Image Watermarking

Image Watermarking

Nikos Tsirakis (University of Patras, Greece)
Copyright: © 2009 |Pages: 15
DOI: 10.4018/978-1-60566-118-6.ch003
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Abstract

This chapter describes image watermarking, the most common and widespread category of media files are images. The evolution of the Internet and the ease by which images can be duplicated and distributed has led to the need for effective copyright protection tools and techniques in order to provide a secure way to the producers and the owners of these media files. These techniques are described below with an introduction to information hiding. Various software products have been introduced with an aim to address these growing concerns; some categories are presented here. The fundamental technique which allows an individual to add hidden copyright notices or other verification messages to digital images is called digital image watermarking and constitutes the main part of the chapter. Finally authors provide future trends and directions of image watermarking.
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History Of Information Hiding

In this section we are going to give some important landmarks about information hiding without intending to cover the whole history of it. Information hiding techniques belong to a wide category of techniques that try to embed a signal, called digital signature or copyright label or watermark in the initial data. These techniques combine many different scientific areas like cryptography, digital signal processing, communication theory, etc. Generally there are two basic methods of information hiding, cryptography and steganography which overlap in some cases because they share some techniques.

Cryptography is about protecting the content of a message with the use of disguise. The initial message is called the plain text and the disguised message is called the cipher text. The process of converting this plain text to a cipher text is called enciphering or in other words encryption. The opposite process is called deciphering or decryption. Encryption protects content during the transmission of the data from the sender to receiver. However, after receipt and subsequent decryption, the data is no longer protected and is clear. While cryptography is about protecting the content of messages, steganography is about concealing their very existence.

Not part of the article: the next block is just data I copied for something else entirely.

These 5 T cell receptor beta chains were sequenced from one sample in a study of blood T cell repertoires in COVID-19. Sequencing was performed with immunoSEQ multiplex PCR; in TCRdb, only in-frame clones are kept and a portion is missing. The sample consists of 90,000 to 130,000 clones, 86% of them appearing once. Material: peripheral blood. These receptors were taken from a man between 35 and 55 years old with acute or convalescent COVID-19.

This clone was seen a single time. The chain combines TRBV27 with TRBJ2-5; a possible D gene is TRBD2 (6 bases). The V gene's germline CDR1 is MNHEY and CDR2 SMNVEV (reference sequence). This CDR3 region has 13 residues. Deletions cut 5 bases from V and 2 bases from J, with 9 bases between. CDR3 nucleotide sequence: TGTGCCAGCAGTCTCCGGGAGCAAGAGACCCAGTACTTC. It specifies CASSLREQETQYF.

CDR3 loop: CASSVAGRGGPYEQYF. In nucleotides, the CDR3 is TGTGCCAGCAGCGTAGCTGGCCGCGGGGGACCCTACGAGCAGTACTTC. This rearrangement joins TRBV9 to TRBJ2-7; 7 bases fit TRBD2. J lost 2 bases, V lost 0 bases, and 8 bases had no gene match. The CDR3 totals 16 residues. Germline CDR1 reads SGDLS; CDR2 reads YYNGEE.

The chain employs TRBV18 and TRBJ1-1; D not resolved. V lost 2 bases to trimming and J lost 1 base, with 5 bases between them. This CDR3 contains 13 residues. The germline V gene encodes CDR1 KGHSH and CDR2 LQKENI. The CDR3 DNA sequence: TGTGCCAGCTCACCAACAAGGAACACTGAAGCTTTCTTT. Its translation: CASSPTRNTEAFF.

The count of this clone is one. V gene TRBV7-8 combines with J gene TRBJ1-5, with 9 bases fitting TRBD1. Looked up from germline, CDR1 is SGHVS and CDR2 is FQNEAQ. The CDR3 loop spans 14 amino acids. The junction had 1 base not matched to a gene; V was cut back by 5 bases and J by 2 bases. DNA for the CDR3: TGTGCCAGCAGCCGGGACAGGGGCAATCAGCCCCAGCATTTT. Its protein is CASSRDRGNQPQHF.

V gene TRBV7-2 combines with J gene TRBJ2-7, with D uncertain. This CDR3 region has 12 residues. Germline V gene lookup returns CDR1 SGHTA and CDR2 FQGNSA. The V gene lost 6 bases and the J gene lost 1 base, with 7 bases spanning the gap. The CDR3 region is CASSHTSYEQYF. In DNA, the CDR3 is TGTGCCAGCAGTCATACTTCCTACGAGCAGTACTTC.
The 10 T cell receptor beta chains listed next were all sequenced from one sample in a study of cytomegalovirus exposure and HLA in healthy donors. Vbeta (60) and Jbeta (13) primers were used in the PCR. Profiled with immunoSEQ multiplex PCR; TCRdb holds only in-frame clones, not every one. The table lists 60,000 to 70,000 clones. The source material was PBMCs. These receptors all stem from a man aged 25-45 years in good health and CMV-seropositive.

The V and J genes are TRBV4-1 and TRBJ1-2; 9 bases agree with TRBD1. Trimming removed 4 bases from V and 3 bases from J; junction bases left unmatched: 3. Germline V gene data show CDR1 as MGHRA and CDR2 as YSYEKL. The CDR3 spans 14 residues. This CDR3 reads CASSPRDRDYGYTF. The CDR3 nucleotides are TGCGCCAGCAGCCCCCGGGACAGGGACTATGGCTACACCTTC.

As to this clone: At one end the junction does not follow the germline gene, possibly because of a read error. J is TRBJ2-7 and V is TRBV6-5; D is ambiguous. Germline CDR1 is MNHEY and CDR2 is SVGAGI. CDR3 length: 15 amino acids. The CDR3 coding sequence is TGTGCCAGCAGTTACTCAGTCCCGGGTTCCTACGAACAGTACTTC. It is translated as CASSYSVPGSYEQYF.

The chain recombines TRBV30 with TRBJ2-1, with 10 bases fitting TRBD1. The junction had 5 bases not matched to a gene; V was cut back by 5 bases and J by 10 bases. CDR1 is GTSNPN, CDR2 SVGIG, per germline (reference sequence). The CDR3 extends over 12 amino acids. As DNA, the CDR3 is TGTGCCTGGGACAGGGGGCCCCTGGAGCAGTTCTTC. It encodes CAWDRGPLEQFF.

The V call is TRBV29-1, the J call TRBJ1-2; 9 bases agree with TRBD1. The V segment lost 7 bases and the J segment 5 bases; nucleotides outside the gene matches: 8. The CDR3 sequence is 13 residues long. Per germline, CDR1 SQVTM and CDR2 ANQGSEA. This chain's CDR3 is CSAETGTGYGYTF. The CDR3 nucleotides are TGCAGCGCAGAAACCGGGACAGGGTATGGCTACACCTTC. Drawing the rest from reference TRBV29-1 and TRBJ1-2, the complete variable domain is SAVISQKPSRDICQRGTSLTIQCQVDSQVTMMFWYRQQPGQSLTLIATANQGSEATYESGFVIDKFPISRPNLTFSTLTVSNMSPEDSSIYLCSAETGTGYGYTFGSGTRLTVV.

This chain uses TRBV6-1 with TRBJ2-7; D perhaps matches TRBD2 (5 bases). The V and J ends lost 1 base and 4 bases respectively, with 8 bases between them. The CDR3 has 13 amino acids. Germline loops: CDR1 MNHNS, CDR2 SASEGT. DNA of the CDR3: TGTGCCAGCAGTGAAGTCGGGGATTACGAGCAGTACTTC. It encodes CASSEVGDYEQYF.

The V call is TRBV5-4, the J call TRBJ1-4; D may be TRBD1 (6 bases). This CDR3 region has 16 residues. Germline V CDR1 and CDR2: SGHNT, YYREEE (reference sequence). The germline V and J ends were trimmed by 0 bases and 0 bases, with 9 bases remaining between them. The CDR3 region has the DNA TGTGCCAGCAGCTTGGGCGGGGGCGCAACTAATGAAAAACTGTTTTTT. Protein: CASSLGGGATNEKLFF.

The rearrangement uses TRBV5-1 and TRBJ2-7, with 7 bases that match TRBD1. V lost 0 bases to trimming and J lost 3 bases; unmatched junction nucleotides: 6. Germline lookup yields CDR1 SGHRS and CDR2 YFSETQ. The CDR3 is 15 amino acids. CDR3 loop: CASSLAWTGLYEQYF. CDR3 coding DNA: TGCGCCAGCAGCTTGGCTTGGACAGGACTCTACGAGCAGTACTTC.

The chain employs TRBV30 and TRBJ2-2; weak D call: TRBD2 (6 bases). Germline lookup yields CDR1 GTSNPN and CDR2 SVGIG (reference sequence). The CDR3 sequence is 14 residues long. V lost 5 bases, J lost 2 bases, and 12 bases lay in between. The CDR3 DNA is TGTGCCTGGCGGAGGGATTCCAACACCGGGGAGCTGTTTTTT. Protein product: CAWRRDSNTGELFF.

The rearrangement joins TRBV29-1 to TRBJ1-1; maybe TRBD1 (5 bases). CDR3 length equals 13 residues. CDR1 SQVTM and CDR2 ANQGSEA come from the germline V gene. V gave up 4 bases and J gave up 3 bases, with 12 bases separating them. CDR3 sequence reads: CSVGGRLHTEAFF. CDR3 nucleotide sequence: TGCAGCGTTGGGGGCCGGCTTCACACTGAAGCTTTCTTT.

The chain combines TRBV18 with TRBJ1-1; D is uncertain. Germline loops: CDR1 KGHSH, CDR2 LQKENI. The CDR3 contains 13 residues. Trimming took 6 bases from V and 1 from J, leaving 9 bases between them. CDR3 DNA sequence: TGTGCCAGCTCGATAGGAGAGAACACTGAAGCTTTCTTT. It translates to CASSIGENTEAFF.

Steganography lies in devising astute and undetectable methods of concealing the message themselves. It comes from Greek roots (στεγανός, γραφείν), literally meaning «covered writing» (Clarendon Press, 1933), and is usually interpreted to mean hiding information in other information. Examples include sending a message to a spy by marking certain letters in a newspaper using invisible ink. Steganography hides messages in plain sight rather than encrypting the message. It is embedded in the data and does not require secret transmission. A whole other branch of steganography is linguistic steganography which consists of linguistic or language forms of hidden writing (David Kahn, 1996).

There has been a growing interest, by different research communities, in the fields of steganography, digital watermarking and fingerprinting. This led to some confusion in the terminology. For this reason in Figure 1 we present a classification of various information hiding techniques.

Figure 1.

A classification of information hiding techniques (Based on Birgit Pfitzmann, 1996)

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